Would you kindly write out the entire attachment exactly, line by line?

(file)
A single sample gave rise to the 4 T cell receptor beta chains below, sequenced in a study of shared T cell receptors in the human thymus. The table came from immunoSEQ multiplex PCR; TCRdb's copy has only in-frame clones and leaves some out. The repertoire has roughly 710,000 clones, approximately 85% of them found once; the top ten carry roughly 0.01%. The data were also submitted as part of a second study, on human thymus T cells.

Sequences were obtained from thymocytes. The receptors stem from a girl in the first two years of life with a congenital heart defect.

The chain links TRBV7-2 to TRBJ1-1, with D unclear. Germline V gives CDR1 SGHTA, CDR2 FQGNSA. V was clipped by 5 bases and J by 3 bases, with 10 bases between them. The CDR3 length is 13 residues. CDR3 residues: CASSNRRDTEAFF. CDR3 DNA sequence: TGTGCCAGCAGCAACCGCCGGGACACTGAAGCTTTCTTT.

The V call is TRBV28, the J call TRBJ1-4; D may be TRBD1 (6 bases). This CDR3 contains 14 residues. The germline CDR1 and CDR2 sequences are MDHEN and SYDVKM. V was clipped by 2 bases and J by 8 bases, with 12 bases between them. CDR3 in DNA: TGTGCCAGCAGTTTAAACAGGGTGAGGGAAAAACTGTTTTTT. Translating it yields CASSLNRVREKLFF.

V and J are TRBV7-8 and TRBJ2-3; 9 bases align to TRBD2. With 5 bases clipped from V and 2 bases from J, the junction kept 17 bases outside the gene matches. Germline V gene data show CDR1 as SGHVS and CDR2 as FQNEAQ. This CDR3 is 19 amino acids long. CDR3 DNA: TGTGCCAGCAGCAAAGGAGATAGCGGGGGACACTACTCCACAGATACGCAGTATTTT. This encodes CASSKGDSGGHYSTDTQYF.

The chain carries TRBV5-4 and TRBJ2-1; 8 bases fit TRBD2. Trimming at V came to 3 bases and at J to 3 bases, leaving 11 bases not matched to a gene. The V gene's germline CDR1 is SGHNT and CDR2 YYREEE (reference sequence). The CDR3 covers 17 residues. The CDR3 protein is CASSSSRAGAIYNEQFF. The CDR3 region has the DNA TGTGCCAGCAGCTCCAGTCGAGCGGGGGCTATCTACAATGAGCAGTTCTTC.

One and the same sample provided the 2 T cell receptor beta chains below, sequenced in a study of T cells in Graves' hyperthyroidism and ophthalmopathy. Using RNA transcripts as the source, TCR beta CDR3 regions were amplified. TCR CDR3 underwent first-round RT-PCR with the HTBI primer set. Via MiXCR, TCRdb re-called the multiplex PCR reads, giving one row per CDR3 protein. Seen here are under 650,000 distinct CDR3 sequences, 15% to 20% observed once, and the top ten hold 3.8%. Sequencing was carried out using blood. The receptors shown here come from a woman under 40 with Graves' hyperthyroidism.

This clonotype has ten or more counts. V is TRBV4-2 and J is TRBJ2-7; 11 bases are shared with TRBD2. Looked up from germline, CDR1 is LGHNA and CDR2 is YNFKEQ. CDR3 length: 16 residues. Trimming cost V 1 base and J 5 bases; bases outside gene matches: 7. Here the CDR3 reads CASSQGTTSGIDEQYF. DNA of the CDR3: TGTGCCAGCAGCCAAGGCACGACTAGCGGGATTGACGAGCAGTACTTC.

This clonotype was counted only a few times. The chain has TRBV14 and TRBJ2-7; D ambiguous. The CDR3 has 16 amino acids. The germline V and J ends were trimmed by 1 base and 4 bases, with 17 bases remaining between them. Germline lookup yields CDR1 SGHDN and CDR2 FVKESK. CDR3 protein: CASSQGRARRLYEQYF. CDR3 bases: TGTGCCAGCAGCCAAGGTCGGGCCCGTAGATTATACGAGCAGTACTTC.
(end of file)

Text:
A single sample gave rise to the 4 T cell receptor beta chains below, sequenced in a study of shared T cell receptors in the human thymus. The table came from immunoSEQ multiplex PCR; TCRdb's copy has only in-frame clones and leaves some out. The repertoire has roughly 710,000 clones, approximately 85% of them found once; the top ten carry roughly 0.01%. The data were also submitted as part of a second study, on human thymus T cells.

Sequences were obtained from thymocytes. The receptors stem from a girl in the first two years of life with a congenital heart defect.

The chain links TRBV7-2 to TRBJ1-1, with D unclear. Germline V gives CDR1 SGHTA, CDR2 FQGNSA. V was clipped by 5 bases and J by 3 bases, with 10 bases between them. The CDR3 length is 13 residues. CDR3 residues: CASSNRRDTEAFF. CDR3 DNA sequence: TGTGCCAGCAGCAACCGCCGGGACACTGAAGCTTTCTTT.

The V call is TRBV28, the J call TRBJ1-4; D may be TRBD1 (6 bases). This CDR3 contains 14 residues. The germline CDR1 and CDR2 sequences are MDHEN and SYDVKM. V was clipped by 2 bases and J by 8 bases, with 12 bases between them. CDR3 in DNA: TGTGCCAGCAGTTTAAACAGGGTGAGGGAAAAACTGTTTTTT. Translating it yields CASSLNRVREKLFF.

V and J are TRBV7-8 and TRBJ2-3; 9 bases align to TRBD2. With 5 bases clipped from V and 2 bases from J, the junction kept 17 bases outside the gene matches. Germline V gene data show CDR1 as SGHVS and CDR2 as FQNEAQ. This CDR3 is 19 amino acids long. CDR3 DNA: TGTGCCAGCAGCAAAGGAGATAGCGGGGGACACTACTCCACAGATACGCAGTATTTT. This encodes CASSKGDSGGHYSTDTQYF.

The chain carries TRBV5-4 and TRBJ2-1; 8 bases fit TRBD2. Trimming at V came to 3 bases and at J to 3 bases, leaving 11 bases not matched to a gene. The V gene's germline CDR1 is SGHNT and CDR2 YYREEE (reference sequence). The CDR3 covers 17 residues. The CDR3 protein is CASSSSRAGAIYNEQFF. The CDR3 region has the DNA TGTGCCAGCAGCTCCAGTCGAGCGGGGGCTATCTACAATGAGCAGTTCTTC.

One and the same sample provided the 2 T cell receptor beta chains below, sequenced in a study of T cells in Graves' hyperthyroidism and ophthalmopathy. Using RNA transcripts as the source, TCR beta CDR3 regions were amplified. TCR CDR3 underwent first-round RT-PCR with the HTBI primer set. Via MiXCR, TCRdb re-called the multiplex PCR reads, giving one row per CDR3 protein. Seen here are under 650,000 distinct CDR3 sequences, 15% to 20% observed once, and the top ten hold 3.8%. Sequencing was carried out using blood. The receptors shown here come from a woman under 40 with Graves' hyperthyroidism.

This clonotype has ten or more counts. V is TRBV4-2 and J is TRBJ2-7; 11 bases are shared with TRBD2. Looked up from germline, CDR1 is LGHNA and CDR2 is YNFKEQ. CDR3 length: 16 residues. Trimming cost V 1 base and J 5 bases; bases outside gene matches: 7. Here the CDR3 reads CASSQGTTSGIDEQYF. DNA of the CDR3: TGTGCCAGCAGCCAAGGCACGACTAGCGGGATTGACGAGCAGTACTTC.

This clonotype was counted only a few times. The chain has TRBV14 and TRBJ2-7; D ambiguous. The CDR3 has 16 amino acids. The germline V and J ends were trimmed by 1 base and 4 bases, with 17 bases remaining between them. Germline lookup yields CDR1 SGHDN and CDR2 FVKESK. CDR3 protein: CASSQGRARRLYEQYF. CDR3 bases: TGTGCCAGCAGCCAAGGTCGGGCCCGTAGATTATACGAGCAGTACTTC.